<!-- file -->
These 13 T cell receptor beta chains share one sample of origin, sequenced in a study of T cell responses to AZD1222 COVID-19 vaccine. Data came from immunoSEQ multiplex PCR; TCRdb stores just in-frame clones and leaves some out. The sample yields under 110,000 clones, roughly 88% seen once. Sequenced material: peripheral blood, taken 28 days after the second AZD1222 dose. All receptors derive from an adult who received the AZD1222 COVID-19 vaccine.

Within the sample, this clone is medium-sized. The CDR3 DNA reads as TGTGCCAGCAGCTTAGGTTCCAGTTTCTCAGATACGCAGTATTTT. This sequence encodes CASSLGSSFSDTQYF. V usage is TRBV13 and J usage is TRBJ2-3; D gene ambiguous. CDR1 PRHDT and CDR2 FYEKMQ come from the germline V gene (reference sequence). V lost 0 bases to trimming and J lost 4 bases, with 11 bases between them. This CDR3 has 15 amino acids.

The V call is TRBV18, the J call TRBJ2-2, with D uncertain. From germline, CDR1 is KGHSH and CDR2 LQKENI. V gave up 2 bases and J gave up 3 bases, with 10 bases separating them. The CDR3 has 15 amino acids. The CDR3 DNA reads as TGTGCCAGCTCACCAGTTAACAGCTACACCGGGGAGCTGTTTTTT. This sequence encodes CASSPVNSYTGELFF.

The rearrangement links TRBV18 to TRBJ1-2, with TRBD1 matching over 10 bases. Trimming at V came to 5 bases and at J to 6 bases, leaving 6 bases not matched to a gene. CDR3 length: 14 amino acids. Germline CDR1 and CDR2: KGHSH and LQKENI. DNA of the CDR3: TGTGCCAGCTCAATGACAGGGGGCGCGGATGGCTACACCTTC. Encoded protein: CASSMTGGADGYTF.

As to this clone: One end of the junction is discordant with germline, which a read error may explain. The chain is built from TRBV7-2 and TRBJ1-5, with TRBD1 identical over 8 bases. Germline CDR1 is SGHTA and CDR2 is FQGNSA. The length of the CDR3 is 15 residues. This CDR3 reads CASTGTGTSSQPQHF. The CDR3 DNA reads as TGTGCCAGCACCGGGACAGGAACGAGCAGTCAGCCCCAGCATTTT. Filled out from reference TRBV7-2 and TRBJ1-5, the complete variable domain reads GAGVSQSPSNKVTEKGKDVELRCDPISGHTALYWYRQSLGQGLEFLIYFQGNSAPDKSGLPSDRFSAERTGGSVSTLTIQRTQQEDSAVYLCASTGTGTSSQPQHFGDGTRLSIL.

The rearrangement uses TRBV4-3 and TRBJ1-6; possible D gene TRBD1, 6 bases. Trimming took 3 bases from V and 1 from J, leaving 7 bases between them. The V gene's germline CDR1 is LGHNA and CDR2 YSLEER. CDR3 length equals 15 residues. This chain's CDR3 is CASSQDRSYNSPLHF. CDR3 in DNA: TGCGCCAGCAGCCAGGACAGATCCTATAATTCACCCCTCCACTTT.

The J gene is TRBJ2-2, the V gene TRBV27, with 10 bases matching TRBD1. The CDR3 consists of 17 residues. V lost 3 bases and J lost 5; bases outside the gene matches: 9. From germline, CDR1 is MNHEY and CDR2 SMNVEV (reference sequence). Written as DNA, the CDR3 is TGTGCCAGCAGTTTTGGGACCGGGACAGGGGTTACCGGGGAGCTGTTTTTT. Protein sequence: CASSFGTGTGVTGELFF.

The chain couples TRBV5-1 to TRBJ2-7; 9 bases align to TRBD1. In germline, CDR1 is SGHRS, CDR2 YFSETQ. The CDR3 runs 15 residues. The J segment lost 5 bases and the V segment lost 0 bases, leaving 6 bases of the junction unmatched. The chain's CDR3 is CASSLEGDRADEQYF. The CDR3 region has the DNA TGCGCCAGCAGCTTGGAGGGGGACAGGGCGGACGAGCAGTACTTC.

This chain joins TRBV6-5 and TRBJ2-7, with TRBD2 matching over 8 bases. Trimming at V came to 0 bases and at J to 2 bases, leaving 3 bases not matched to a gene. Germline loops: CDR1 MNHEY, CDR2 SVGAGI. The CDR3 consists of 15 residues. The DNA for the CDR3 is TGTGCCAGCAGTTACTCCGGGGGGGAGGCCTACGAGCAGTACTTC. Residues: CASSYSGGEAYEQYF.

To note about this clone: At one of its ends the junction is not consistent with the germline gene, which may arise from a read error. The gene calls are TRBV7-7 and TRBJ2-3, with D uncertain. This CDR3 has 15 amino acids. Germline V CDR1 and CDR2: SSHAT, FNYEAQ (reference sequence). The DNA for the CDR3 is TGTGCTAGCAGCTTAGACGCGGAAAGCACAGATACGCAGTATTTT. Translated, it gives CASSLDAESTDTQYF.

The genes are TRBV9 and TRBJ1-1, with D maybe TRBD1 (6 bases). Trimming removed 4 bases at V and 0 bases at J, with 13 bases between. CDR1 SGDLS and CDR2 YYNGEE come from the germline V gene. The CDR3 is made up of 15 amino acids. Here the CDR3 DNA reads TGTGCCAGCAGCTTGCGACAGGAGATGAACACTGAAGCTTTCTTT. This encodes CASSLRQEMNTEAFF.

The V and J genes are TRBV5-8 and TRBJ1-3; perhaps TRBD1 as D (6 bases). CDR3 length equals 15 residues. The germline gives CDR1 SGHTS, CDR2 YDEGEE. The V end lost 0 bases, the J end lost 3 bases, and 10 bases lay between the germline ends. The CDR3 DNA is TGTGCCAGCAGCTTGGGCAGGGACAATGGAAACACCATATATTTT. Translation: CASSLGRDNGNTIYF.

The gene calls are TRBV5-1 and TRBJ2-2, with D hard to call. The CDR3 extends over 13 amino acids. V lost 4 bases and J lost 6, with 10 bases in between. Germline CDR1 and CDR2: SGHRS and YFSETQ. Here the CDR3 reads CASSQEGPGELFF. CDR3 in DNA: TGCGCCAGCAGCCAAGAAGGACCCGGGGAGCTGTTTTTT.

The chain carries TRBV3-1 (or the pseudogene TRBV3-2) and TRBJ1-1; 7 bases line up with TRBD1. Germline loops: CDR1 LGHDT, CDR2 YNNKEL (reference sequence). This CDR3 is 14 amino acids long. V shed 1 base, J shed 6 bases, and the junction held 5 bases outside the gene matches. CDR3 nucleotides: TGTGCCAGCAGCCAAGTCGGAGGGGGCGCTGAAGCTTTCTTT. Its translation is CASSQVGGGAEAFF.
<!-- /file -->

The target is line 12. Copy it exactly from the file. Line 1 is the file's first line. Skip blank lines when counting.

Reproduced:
The V and J genes are TRBV5-8 and TRBJ1-3; perhaps TRBD1 as D (6 bases). CDR3 length equals 15 residues. The germline gives CDR1 SGHTS, CDR2 YDEGEE. The V end lost 0 bases, the J end lost 3 bases, and 10 bases lay between the germline ends. The CDR3 DNA is TGTGCCAGCAGCTTGGGCAGGGACAATGGAAACACCATATATTTT. Translation: CASSLGRDNGNTIYF.